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August 10, 2021

Is it time for the travel agent to make a comeback?

By Jason Buckland, Sympatico / MSN Finance

I get the sense that, back a few years ago when the likes of Expedia and Travelocity started to come about, the world’s travel agents let out a collective groan.

Here was an industry based on commission suddenly being undercut by a hassle-free, do-it-yourself service which, in essence, cut out the pricey middle man.

And it seemed like that killed the traditonal travel agent. Certainly, in some ways it did.

Only, problem is, calling the majority of travel websites “hassle-free” now seems about as misleading as the preamble of “Three 6 Mafia, Academy Award winners.”

That’s the advertisement they’re given, but it sure doesn’t seem to click. For whatever reason, book-it-yourself travel sites – unlike, say, Amazon, Facebook or IMDB – haven’t caught onto the user-friendly (and legitimately hassle-free) interfaces other major online players have.

Such are the findings cited in the New York Times, at least. A new report by Forrester Research suggests travel sites are “treading water” as a category while consumers watch retail, banking and media web platforms become much easier to use.

And indeed, it’s true. What other facets of consumerism are we expected to wade through as much fine print, red tape and fee-figuring as we are in the travel business? Are we really supposed to know the difference between a deluxe room and a standard room? Aren’t those terms a bit vague for the general trip-seeking public?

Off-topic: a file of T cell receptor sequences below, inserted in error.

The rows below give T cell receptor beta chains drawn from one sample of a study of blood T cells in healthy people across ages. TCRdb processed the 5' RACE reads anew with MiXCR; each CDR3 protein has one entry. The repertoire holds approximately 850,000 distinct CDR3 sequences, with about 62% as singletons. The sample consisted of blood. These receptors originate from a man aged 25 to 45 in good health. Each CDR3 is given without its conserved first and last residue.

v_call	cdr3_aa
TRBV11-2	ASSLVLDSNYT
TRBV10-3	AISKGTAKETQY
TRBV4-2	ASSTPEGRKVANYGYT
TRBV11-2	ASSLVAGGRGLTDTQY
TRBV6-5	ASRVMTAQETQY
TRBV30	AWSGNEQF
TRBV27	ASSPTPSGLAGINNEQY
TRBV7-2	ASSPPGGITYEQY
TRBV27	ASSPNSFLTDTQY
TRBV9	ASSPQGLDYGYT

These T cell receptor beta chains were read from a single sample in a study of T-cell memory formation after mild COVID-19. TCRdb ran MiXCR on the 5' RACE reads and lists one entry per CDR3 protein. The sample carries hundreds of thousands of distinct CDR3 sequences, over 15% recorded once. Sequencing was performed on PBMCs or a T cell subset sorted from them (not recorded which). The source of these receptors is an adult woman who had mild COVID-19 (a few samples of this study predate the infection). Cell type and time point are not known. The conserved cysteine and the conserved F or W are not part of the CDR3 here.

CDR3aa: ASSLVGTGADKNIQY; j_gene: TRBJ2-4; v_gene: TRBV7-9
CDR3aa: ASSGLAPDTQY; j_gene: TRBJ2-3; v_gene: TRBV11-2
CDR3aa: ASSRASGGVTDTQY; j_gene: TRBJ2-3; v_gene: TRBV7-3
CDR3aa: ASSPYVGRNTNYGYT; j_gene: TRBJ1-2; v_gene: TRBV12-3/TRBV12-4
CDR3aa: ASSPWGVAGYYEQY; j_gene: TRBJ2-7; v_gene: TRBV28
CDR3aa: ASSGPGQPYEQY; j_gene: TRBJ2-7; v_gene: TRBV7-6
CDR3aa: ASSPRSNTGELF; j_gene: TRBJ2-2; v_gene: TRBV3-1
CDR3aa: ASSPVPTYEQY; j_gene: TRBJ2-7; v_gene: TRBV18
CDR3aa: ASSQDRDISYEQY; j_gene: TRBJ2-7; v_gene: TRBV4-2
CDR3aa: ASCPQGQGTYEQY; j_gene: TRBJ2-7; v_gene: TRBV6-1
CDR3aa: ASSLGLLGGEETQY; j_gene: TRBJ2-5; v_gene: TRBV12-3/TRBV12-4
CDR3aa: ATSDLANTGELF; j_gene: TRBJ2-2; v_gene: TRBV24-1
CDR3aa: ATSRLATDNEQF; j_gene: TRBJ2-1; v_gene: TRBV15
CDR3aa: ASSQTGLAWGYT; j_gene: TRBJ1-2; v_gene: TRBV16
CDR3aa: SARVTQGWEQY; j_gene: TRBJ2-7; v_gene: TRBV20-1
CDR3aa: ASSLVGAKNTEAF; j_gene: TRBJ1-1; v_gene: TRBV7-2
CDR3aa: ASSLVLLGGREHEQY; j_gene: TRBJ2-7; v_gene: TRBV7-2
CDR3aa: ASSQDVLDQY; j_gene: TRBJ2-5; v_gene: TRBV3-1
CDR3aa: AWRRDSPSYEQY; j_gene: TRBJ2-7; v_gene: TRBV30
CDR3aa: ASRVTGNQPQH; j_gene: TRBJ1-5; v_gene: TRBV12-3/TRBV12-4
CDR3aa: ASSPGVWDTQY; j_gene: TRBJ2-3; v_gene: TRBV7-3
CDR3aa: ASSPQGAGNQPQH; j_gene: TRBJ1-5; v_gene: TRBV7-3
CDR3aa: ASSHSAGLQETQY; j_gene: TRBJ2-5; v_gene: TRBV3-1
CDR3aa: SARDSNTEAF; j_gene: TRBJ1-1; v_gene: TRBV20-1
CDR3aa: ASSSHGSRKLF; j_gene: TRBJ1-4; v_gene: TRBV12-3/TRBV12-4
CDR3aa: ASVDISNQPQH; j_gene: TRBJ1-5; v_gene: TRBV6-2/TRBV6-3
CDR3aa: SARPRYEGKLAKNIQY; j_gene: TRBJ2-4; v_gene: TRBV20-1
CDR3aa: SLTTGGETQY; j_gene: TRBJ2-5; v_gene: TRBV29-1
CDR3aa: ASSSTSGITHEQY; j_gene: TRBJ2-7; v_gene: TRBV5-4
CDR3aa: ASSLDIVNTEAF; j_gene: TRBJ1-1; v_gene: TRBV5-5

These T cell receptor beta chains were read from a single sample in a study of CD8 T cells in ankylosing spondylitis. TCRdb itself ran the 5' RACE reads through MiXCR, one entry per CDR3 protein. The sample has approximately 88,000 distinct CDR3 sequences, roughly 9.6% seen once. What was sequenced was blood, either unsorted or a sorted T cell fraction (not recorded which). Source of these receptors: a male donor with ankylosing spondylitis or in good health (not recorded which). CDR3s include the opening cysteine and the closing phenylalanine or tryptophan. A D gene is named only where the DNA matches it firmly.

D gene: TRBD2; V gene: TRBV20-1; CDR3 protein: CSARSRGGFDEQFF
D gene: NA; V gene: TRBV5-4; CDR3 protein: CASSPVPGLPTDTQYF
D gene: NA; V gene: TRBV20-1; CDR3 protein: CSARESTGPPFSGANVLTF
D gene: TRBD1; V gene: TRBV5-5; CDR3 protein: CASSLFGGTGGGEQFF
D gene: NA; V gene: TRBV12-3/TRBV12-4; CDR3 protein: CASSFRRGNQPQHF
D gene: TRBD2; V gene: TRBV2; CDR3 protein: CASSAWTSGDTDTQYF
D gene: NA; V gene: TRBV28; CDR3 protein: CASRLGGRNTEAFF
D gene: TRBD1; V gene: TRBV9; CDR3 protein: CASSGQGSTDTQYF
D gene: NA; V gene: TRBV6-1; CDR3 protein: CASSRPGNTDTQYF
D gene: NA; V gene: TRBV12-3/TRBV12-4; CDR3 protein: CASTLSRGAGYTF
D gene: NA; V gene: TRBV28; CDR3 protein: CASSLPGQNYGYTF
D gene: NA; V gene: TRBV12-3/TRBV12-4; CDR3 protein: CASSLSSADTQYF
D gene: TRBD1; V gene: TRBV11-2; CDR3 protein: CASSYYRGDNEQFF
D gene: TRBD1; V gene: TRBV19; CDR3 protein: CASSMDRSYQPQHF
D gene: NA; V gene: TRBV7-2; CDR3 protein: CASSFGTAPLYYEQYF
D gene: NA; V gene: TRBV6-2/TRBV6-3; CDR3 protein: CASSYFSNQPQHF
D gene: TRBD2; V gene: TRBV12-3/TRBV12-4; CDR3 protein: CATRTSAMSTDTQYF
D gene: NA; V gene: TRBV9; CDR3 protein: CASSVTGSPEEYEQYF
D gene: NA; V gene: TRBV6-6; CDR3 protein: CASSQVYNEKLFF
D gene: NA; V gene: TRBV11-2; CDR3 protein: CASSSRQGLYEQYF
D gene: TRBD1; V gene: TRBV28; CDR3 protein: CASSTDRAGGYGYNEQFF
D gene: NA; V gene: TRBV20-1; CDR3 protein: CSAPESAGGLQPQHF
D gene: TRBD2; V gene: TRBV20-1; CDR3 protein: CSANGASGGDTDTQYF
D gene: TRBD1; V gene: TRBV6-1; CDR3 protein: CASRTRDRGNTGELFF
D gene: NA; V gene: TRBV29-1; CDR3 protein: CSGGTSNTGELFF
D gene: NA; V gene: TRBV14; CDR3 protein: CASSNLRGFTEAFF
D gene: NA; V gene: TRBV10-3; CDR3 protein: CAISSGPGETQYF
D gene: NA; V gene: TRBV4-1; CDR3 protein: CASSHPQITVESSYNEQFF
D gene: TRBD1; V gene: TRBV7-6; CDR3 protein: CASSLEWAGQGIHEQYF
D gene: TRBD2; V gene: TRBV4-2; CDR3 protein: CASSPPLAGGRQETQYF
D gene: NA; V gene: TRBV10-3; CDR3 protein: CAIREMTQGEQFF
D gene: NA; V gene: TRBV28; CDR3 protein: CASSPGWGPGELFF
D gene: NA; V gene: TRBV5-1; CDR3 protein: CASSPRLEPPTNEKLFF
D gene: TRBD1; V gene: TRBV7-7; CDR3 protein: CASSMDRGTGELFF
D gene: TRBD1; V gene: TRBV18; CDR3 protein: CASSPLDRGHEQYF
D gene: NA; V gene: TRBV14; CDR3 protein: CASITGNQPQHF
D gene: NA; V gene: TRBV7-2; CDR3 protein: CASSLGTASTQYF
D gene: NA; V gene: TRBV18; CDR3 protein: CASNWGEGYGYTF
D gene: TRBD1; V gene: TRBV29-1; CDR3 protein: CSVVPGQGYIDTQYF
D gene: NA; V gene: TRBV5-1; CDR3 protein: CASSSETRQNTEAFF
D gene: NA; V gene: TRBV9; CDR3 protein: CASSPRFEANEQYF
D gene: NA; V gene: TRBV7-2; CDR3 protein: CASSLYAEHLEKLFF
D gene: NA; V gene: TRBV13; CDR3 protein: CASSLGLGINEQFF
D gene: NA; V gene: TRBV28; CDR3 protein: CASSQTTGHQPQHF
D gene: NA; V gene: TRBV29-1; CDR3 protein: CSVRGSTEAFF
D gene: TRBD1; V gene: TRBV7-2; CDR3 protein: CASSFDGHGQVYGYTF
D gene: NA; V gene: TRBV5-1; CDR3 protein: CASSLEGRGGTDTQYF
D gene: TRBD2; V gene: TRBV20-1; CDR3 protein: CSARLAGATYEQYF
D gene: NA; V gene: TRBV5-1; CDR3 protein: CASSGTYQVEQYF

“Travel companies expect the consumer to behave like a travel agent,” Henry H. Harteveldt, a Forrester travel analyst, told the Times. “The question I always ask these guys is, ‘Could your mother-in-law use your web site without having to call you for help?’ The answer is always no.”

So it’s under that premise we begin to wonder if it isn’t time for the old-fashioned travel agent to make a comeback.

Any time I mention airlines or hotels in this space, the comments section fills up with people rightfully bitching about this hidden fee or that itinerary mix-up, and the whole vacation process seems about an 80/20 split on the fun/misery index.

But what if we all found a trusted, knowledgeable, not-try-to-sell-you-whatever-package-returns-the-biggest-commission agent to take the planning pressure off travel? Would that be worth the service fee – whether it be a flat rate or percentage cut – you’d have to fork over in exchange for peace of mind?

The Times says many think it is, but it’s an interesting question now, more than ever. This might not be the best financial circumstance for many to add an extra $100-200 per trip, yet in any other economy – knowing what a nightmare you might be in to book your flight/hotel/transportation/whatever online – isn’t this something you’d at least think now to consider?



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Gordon PowersGordon Powers

A long-time fund company executive, Gordon Powers now heads up the Affinity Group, a financial services consulting firm. Gordon was a personal finance columnist for the Globe & Mail for many years, has taught retirement planning...

James HaversJames Havers

James is the senior editor of MSN Money living in Toronto. He has worked for the Nikkei Shimbun (Tokyo),,, Canadian Business and other publications. Havers turned to journalism after teaching overseas.

Jason BucklandJason Buckland

The modern-day MC Hammer of money, Jason can often be seen spending cash that isn’t his with the efficiency of a Wilt Chamberlain first date. After cutting his teeth as a reporter for the Toronto Sun, he joined the MSN Money team with...